As an assistant coach at his alma mater, Nebraska, he was part of two Football Bowl Subdivision (FBS) National Championship teams in 1995 and ‘97 as the Huskers’ linebacker coach.

Bohl has compiled an overall head-coaching record of 140-73 (.657) at the collegiate level, including an 8-5 overall record last season at Wyoming.

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Wyoming vs. Hawaii: Pre-Game Pep Talk With Cowboys Legend Ryan Yarborough

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To get our fans excited ahead of the Wyoming vs. Hawaii football game on Friday, here’s University of Wyoming Alumni Association Executive Director Keener Fry along with former Cowboy wide receiver, Ryan Yarborough, on football memories and encouraging the team ahead of their game.

The Cowboy Alumni Pre-Game Pep Talk for October 30 is sponsored by Black Hills Energy, the UW University Store and Premier Bone and Joint Centers.

The UW Alumni Association has long been part of the Cowboy football pre-game activities connecting with alumni and friends all over the country.

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10 More Wyoming Deaths Tied To Coronavirus; Brings Total to 87

in Coronavirus/News
Coronavirus Wyoming
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By Jim Angell, Cowboy State Daily

The deaths of 10 more Wyoming residents, including three residents of Goshen County long-term care facilities, have been linked to the coronavirus, the Wyoming Department of Health announced Thursday.

The department said seven women and three men died between late September and last week, bringing the total number of Wyoming deaths attributed to the disease to 87.

The department said the Goshen County residents were all older women who lived in long-term care facilities. The department did not specify whether the three lived in the same facility.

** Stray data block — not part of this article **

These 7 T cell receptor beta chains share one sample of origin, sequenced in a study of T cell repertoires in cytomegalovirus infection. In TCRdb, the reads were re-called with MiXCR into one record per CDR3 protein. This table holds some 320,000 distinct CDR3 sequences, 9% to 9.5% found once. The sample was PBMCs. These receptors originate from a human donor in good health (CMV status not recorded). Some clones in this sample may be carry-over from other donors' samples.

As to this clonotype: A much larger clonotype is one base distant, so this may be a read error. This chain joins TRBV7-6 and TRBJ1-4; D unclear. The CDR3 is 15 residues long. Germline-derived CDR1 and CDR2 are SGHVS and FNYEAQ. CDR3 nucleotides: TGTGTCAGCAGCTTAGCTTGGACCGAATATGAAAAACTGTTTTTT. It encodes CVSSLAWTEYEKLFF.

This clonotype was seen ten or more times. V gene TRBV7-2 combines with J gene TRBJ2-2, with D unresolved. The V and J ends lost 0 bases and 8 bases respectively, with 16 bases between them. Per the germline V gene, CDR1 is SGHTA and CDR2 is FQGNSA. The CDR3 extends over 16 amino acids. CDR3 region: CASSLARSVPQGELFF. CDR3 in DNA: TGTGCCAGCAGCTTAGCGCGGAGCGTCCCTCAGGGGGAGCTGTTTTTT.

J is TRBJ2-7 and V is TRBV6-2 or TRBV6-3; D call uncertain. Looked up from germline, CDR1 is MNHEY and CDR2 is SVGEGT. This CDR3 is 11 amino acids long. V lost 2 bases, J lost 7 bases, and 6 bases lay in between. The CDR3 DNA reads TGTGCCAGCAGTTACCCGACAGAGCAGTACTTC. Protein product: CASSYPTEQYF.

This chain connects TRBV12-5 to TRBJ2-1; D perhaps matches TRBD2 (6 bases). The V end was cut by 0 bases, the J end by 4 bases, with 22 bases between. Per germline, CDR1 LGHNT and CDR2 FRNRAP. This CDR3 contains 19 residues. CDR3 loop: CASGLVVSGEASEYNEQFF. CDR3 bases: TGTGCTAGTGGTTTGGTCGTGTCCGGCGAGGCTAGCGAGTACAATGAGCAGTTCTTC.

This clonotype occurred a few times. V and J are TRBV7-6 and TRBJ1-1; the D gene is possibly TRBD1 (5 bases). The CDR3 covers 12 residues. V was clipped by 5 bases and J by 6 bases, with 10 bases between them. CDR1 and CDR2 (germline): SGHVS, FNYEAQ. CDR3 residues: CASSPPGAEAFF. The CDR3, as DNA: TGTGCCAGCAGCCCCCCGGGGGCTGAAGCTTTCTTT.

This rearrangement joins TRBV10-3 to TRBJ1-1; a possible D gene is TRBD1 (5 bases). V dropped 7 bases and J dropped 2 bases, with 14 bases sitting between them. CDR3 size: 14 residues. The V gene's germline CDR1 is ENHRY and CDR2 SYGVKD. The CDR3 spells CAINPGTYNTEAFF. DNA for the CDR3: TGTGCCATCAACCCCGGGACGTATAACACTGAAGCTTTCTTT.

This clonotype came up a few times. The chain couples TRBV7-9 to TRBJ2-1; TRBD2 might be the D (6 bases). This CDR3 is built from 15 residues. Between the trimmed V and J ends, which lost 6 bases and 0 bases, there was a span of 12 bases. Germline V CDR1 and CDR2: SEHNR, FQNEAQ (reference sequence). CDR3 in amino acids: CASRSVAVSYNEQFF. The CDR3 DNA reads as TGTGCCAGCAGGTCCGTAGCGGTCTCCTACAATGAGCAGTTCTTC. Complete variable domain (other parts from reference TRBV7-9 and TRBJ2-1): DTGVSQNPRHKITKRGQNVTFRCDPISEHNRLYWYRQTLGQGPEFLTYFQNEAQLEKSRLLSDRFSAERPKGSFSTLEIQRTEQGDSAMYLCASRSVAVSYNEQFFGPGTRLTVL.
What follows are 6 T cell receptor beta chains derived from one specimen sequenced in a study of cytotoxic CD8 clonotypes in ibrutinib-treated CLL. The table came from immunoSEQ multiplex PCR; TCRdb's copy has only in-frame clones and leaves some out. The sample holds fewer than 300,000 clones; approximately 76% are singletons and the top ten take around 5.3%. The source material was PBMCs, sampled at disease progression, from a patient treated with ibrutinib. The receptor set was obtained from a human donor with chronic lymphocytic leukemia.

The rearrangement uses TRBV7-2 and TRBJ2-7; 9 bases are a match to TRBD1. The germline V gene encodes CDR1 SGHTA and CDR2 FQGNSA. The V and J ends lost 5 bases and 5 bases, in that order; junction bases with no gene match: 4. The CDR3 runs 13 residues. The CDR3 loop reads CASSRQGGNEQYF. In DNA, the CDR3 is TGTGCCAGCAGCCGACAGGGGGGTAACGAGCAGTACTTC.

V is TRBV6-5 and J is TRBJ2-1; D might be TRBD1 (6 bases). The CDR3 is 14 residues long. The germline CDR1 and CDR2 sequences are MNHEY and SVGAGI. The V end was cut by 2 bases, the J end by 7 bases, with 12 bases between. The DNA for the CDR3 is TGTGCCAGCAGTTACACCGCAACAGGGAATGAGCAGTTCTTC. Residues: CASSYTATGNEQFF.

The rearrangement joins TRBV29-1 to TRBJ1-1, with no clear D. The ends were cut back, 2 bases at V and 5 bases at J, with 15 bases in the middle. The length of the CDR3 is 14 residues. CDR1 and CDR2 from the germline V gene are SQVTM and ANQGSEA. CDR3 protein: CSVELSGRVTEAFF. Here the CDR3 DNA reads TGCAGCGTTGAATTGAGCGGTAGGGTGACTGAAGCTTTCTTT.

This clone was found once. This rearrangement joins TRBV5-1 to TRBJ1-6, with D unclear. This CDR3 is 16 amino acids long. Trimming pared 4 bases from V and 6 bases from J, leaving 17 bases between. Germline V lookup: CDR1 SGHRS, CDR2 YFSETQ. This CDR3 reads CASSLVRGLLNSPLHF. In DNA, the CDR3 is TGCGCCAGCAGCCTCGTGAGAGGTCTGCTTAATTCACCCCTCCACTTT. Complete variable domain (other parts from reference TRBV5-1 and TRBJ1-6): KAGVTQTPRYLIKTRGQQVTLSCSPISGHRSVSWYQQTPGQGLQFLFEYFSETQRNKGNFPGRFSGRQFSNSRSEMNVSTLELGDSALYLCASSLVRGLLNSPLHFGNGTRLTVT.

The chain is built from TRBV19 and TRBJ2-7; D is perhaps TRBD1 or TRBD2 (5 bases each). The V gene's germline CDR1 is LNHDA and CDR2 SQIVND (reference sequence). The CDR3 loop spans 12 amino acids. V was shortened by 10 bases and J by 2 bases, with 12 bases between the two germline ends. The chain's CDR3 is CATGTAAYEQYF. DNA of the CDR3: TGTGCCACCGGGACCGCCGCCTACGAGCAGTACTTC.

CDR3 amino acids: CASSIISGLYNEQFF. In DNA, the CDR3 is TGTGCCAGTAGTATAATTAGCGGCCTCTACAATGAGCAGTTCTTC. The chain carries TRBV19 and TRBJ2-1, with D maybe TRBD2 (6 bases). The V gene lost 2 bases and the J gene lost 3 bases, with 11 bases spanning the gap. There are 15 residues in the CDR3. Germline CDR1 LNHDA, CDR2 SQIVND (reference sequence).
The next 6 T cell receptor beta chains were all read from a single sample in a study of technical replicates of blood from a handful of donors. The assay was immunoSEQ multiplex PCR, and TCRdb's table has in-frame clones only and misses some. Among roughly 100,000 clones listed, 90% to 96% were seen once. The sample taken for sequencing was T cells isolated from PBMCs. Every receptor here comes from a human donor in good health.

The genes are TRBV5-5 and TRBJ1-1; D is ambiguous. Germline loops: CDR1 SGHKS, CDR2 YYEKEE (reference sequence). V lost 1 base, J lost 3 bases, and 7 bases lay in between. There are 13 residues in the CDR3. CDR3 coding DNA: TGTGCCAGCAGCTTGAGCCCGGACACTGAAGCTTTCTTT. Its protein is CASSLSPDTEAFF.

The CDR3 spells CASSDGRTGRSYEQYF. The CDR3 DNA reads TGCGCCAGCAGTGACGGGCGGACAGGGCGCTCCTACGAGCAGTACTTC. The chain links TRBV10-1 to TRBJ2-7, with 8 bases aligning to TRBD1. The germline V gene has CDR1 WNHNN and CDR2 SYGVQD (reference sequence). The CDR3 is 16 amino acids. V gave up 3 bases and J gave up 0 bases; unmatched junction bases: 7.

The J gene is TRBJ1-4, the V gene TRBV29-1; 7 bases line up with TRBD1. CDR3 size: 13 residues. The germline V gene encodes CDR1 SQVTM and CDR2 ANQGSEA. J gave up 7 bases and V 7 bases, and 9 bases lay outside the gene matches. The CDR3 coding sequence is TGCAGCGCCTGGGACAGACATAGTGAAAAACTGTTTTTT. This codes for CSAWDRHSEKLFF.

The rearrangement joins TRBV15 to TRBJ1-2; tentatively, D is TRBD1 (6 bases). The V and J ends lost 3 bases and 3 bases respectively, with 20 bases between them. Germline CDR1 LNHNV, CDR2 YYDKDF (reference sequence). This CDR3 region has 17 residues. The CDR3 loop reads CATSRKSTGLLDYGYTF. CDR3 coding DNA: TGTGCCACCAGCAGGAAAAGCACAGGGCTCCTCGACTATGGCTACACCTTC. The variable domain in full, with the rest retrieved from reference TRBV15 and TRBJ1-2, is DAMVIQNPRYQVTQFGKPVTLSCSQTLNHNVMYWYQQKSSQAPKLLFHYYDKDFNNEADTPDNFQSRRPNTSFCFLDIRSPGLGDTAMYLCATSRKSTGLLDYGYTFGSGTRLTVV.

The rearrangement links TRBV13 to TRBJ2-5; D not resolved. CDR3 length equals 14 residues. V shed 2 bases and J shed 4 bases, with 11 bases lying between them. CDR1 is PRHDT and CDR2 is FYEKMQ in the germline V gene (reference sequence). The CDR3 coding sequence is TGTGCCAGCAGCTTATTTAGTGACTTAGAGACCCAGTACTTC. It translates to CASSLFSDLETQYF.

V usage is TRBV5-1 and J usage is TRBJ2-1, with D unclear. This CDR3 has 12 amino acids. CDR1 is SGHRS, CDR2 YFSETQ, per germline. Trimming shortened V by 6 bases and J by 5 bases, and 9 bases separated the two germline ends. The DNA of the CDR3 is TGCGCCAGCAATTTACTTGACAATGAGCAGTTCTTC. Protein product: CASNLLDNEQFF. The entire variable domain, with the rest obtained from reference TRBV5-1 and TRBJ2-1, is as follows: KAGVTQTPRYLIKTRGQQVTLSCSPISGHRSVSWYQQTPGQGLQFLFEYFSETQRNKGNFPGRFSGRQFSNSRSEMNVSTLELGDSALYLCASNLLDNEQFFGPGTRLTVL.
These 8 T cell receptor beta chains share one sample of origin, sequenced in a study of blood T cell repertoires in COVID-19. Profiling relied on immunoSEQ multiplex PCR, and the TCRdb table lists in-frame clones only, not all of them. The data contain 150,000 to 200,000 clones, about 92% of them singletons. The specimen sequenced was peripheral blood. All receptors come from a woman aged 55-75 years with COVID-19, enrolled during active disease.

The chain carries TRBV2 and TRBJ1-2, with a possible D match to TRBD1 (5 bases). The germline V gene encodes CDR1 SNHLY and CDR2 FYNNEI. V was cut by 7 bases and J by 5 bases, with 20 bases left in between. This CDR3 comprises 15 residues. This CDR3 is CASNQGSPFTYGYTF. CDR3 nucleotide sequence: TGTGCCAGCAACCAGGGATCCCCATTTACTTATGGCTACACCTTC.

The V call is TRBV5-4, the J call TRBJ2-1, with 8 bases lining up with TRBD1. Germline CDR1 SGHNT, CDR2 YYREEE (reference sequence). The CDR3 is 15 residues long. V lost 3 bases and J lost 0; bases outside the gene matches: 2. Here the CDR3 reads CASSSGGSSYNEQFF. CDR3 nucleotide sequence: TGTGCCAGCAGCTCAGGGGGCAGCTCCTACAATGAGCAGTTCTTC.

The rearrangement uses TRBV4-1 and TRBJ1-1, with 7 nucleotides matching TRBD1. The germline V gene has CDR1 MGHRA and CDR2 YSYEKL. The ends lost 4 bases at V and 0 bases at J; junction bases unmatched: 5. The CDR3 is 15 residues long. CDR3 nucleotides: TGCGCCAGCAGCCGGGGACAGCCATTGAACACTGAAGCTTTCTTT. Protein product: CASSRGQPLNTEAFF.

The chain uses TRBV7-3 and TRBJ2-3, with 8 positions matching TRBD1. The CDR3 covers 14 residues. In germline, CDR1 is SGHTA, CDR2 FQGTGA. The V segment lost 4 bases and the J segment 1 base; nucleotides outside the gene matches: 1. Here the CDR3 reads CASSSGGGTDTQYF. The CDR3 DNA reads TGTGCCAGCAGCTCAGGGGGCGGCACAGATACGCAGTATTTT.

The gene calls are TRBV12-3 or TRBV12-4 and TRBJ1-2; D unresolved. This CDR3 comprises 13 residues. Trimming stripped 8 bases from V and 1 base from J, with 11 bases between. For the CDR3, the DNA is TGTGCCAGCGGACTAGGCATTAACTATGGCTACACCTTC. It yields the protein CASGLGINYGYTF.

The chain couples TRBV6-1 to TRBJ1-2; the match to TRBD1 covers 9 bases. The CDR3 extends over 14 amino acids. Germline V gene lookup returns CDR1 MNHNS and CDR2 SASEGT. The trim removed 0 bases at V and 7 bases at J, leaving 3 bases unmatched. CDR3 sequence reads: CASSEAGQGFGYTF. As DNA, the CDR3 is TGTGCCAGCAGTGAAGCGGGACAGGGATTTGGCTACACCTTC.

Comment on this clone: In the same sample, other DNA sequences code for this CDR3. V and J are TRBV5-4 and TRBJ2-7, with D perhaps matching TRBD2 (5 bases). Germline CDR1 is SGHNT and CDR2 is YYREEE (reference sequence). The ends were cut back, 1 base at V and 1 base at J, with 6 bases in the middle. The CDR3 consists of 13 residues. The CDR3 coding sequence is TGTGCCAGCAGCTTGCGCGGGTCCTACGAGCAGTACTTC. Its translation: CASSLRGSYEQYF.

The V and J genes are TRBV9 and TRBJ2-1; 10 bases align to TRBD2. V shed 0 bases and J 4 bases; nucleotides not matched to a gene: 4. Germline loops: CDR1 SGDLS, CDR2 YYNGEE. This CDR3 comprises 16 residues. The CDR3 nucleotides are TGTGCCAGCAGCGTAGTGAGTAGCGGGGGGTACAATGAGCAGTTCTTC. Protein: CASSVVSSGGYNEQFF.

One of the women died late last month, while the other two died earlier this month. All three had health conditions known to increase the risk of complications from the coronavirus.

The department said other victims included:

*An Albany County woman who died late last month and had underlying health conditions;

*An older Converse County man who died earlier this month;

*An older Fremont County woman who died last week after being hospitalized in Wyoming and another state for treatment of the illness;

*An older Laramie County woman who died earlier this month, was a resident of a long-term care facility and had underlying health conditions;

*An older Natrona County man who died earlier this month and was a resident of a long-term care facility;

*A Natrona County man who died earlier this month after being hospitalized in Wyoming and another state for treatment of the illness, and

*An older Sheridan County woman who died earlier this month and had underlying health conditions.

Deaths are attributed to coronavirus if the illness was the direct cause of death or was a contributing factor. All Wyoming residents whose deaths are linked to the illness are listed as Wyoming fatalities even if they die in other states.

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Most Roads Into Yellowstone To Close Monday

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By Ellen Fike, Cowboy State Daily

Three of the four entrances into Yellowstone National Park, including all of those from Wyoming, will close beginning Monday for winterization reasons.